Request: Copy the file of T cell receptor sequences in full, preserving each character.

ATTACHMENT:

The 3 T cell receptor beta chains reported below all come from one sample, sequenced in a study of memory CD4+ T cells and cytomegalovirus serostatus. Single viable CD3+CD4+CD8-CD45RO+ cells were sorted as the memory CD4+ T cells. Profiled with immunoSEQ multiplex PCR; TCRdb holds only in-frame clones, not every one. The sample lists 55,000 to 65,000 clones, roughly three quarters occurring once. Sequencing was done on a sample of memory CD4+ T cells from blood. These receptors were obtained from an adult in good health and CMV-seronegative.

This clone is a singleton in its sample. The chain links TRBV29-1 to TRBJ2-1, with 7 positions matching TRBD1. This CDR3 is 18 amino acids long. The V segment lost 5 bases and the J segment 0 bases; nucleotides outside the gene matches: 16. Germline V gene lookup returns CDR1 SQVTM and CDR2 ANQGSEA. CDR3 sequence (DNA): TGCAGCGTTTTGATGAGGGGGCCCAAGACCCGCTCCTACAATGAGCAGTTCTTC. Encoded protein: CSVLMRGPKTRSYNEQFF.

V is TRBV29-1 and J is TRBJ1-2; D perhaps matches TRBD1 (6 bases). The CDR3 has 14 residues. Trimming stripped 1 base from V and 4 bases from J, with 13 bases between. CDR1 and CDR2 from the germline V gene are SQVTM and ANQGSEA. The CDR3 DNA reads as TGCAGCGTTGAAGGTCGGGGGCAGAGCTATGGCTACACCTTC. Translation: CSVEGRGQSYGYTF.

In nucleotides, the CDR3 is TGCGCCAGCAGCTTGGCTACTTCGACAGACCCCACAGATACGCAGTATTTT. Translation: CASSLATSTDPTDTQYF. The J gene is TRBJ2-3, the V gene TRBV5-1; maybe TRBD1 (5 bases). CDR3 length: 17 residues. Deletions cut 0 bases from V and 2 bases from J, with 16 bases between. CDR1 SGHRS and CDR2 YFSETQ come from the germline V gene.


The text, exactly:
The 3 T cell receptor beta chains reported below all come from one sample, sequenced in a study of memory CD4+ T cells and cytomegalovirus serostatus. Single viable CD3+CD4+CD8-CD45RO+ cells were sorted as the memory CD4+ T cells. Profiled with immunoSEQ multiplex PCR; TCRdb holds only in-frame clones, not every one. The sample lists 55,000 to 65,000 clones, roughly three quarters occurring once. Sequencing was done on a sample of memory CD4+ T cells from blood. These receptors were obtained from an adult in good health and CMV-seronegative.

This clone is a singleton in its sample. The chain links TRBV29-1 to TRBJ2-1, with 7 positions matching TRBD1. This CDR3 is 18 amino acids long. The V segment lost 5 bases and the J segment 0 bases; nucleotides outside the gene matches: 16. Germline V gene lookup returns CDR1 SQVTM and CDR2 ANQGSEA. CDR3 sequence (DNA): TGCAGCGTTTTGATGAGGGGGCCCAAGACCCGCTCCTACAATGAGCAGTTCTTC. Encoded protein: CSVLMRGPKTRSYNEQFF.

V is TRBV29-1 and J is TRBJ1-2; D perhaps matches TRBD1 (6 bases). The CDR3 has 14 residues. Trimming stripped 1 base from V and 4 bases from J, with 13 bases between. CDR1 and CDR2 from the germline V gene are SQVTM and ANQGSEA. The CDR3 DNA reads as TGCAGCGTTGAAGGTCGGGGGCAGAGCTATGGCTACACCTTC. Translation: CSVEGRGQSYGYTF.

In nucleotides, the CDR3 is TGCGCCAGCAGCTTGGCTACTTCGACAGACCCCACAGATACGCAGTATTTT. Translation: CASSLATSTDPTDTQYF. The J gene is TRBJ2-3, the V gene TRBV5-1; maybe TRBD1 (5 bases). CDR3 length: 17 residues. Deletions cut 0 bases from V and 2 bases from J, with 16 bases between. CDR1 SGHRS and CDR2 YFSETQ come from the germline V gene.